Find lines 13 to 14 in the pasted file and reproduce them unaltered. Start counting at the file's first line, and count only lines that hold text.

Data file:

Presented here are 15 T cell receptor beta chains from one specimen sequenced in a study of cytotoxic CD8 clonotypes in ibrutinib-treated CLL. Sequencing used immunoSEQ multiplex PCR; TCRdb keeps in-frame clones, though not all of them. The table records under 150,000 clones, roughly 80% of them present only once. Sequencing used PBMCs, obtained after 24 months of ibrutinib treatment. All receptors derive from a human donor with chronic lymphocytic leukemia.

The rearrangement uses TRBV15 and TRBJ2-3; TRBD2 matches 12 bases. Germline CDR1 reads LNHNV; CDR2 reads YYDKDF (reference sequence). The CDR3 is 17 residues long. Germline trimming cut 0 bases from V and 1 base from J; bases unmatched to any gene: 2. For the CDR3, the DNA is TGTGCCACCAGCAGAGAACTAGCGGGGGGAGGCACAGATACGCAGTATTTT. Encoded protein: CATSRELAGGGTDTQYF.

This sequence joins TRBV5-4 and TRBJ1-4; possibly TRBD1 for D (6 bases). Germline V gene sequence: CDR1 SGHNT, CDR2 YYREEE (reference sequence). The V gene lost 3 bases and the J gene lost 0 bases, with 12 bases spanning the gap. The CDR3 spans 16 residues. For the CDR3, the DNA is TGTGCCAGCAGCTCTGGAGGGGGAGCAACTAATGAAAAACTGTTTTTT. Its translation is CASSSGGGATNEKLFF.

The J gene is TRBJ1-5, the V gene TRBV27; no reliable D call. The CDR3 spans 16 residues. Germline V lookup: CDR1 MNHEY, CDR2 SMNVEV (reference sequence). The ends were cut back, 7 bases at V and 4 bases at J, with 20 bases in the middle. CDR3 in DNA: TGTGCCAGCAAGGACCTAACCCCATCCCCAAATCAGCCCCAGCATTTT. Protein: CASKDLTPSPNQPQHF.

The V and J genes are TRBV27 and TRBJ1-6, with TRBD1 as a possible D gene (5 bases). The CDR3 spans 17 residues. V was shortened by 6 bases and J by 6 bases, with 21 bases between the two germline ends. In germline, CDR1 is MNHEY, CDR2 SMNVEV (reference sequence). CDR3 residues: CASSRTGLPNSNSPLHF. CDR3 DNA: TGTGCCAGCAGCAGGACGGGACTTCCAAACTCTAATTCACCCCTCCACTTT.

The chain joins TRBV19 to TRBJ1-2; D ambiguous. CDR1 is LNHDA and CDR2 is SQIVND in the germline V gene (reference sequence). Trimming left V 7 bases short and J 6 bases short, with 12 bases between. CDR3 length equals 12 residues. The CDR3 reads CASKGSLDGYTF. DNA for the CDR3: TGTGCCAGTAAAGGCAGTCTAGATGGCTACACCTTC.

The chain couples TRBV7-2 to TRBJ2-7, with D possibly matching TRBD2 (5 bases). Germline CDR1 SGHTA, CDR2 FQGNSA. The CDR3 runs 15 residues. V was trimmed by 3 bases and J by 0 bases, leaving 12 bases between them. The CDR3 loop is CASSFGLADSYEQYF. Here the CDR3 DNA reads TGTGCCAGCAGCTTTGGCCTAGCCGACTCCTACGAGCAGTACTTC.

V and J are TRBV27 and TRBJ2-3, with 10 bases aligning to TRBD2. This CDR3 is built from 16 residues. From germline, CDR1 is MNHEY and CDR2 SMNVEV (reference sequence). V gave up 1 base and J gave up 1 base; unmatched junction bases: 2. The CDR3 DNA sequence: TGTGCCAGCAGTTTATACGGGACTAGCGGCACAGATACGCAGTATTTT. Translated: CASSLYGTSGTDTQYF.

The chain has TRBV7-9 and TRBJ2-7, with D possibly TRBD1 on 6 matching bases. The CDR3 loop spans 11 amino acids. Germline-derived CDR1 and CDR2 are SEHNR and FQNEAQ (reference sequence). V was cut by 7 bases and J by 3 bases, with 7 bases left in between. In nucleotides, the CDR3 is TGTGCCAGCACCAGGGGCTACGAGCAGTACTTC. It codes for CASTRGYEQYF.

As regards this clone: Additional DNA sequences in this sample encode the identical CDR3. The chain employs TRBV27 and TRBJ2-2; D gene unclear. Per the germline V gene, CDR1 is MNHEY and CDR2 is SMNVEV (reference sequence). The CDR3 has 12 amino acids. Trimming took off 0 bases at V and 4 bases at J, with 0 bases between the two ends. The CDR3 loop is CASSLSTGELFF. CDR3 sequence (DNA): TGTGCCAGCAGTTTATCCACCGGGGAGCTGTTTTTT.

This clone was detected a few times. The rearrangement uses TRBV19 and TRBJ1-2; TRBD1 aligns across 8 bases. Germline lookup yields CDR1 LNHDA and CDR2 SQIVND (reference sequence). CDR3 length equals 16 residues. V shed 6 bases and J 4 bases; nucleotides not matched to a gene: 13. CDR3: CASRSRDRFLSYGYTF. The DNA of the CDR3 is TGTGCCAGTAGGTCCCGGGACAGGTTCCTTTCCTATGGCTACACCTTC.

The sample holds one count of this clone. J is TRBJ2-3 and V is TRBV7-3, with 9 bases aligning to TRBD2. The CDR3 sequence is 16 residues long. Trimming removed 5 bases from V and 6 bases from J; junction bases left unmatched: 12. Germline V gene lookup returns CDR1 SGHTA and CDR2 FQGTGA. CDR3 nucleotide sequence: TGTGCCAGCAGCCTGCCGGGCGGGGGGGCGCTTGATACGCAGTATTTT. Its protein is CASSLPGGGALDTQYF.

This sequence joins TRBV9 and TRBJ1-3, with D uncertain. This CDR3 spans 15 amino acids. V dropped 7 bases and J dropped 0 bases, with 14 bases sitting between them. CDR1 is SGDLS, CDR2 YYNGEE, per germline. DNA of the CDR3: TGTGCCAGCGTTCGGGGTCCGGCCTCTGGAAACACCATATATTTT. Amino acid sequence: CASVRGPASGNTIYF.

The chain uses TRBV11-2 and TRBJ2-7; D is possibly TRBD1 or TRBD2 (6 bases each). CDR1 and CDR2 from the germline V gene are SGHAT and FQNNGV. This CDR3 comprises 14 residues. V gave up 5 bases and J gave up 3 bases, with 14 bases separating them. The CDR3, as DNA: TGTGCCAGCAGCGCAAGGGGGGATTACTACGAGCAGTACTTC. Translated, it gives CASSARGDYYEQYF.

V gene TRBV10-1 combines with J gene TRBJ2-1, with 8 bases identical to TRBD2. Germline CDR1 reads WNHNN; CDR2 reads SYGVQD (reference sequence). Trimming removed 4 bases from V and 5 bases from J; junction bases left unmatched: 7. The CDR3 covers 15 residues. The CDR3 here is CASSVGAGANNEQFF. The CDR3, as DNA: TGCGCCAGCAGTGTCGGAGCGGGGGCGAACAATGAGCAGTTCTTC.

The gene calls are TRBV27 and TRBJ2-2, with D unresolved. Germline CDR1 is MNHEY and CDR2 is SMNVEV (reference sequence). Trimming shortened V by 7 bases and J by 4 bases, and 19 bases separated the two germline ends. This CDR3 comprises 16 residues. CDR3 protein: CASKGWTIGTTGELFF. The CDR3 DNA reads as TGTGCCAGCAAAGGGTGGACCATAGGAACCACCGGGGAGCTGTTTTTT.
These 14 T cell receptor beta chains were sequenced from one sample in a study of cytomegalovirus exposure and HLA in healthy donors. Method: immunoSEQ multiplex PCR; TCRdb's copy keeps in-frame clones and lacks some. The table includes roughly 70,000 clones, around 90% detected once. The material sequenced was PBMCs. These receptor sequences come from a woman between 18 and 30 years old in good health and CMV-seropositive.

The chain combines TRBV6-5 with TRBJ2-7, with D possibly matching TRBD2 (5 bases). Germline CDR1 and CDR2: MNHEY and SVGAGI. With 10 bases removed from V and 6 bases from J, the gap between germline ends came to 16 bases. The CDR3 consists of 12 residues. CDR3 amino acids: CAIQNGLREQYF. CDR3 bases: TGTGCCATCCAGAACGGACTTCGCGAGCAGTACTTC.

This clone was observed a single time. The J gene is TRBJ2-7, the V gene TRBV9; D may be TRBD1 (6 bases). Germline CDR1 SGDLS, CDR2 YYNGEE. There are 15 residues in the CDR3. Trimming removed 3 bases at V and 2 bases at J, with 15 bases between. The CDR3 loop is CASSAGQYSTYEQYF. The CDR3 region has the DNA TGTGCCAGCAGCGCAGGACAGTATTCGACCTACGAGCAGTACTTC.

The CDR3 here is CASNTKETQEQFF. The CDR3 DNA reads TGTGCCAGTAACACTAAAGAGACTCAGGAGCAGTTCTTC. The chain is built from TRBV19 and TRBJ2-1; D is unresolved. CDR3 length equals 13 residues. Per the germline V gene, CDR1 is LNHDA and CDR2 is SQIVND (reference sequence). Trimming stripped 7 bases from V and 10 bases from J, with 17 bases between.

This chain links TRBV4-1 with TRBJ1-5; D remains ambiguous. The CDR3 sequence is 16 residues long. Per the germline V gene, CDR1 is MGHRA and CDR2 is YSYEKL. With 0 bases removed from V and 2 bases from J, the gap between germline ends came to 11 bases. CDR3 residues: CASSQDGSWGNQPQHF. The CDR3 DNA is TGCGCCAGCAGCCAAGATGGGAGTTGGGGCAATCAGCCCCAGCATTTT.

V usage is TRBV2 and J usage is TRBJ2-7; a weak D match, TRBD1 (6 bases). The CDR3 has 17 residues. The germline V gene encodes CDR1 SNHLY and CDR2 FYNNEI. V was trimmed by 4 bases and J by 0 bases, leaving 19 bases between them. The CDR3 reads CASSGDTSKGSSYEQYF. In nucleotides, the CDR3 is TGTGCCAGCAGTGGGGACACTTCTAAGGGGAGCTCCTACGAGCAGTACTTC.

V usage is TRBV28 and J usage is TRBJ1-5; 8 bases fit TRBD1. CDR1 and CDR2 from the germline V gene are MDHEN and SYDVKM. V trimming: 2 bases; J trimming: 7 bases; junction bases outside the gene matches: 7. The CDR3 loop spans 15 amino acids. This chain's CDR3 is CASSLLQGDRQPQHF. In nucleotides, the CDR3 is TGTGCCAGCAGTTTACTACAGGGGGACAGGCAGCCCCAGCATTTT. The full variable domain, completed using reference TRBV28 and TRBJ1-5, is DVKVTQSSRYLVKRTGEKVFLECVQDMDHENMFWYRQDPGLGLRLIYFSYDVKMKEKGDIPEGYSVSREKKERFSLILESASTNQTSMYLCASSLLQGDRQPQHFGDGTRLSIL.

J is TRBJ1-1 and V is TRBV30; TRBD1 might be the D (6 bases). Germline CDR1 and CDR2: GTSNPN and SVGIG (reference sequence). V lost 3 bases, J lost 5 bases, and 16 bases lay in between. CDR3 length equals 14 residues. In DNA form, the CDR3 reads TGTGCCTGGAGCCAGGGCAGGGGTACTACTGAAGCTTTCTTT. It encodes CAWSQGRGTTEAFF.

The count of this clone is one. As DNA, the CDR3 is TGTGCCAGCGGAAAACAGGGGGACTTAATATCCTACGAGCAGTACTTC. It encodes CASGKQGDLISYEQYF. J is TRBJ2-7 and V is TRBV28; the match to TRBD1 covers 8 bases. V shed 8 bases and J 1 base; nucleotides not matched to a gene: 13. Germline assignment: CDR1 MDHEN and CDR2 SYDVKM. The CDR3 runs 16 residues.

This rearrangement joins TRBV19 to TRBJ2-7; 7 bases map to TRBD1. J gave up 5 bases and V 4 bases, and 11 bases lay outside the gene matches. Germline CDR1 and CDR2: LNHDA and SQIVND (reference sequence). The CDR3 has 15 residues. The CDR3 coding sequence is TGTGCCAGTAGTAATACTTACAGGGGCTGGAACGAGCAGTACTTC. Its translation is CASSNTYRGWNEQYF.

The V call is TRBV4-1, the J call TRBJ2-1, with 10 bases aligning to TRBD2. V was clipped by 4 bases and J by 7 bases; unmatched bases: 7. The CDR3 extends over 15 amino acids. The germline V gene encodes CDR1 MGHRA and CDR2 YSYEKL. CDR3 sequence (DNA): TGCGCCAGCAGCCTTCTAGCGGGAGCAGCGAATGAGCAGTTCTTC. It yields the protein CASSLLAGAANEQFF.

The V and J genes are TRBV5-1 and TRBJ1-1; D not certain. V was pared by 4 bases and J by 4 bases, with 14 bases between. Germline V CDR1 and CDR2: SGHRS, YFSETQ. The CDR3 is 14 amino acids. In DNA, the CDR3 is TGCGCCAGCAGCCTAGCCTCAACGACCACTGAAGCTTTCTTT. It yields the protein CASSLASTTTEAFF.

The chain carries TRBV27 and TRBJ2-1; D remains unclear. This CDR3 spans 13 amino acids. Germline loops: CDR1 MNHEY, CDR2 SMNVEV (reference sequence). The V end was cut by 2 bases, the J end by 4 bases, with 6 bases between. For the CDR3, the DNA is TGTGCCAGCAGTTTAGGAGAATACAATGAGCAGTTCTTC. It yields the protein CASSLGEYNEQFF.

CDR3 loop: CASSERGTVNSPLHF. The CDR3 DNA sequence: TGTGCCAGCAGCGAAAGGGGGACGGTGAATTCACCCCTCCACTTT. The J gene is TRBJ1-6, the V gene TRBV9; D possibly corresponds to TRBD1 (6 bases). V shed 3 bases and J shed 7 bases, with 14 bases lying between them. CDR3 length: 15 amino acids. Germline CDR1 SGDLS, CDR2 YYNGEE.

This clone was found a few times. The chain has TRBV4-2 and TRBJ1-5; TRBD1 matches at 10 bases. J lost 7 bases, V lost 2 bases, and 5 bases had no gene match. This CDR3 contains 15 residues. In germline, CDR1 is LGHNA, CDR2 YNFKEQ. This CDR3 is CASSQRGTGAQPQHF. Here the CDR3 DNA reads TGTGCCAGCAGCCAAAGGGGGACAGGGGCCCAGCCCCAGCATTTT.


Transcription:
This sequence joins TRBV9 and TRBJ1-3, with D uncertain. This CDR3 spans 15 amino acids. V dropped 7 bases and J dropped 0 bases, with 14 bases sitting between them. CDR1 is SGDLS, CDR2 YYNGEE, per germline. DNA of the CDR3: TGTGCCAGCGTTCGGGGTCCGGCCTCTGGAAACACCATATATTTT. Amino acid sequence: CASVRGPASGNTIYF.

The chain uses TRBV11-2 and TRBJ2-7; D is possibly TRBD1 or TRBD2 (6 bases each). CDR1 and CDR2 from the germline V gene are SGHAT and FQNNGV. This CDR3 comprises 14 residues. V gave up 5 bases and J gave up 3 bases, with 14 bases separating them. The CDR3, as DNA: TGTGCCAGCAGCGCAAGGGGGGATTACTACGAGCAGTACTTC. Translated, it gives CASSARGDYYEQYF.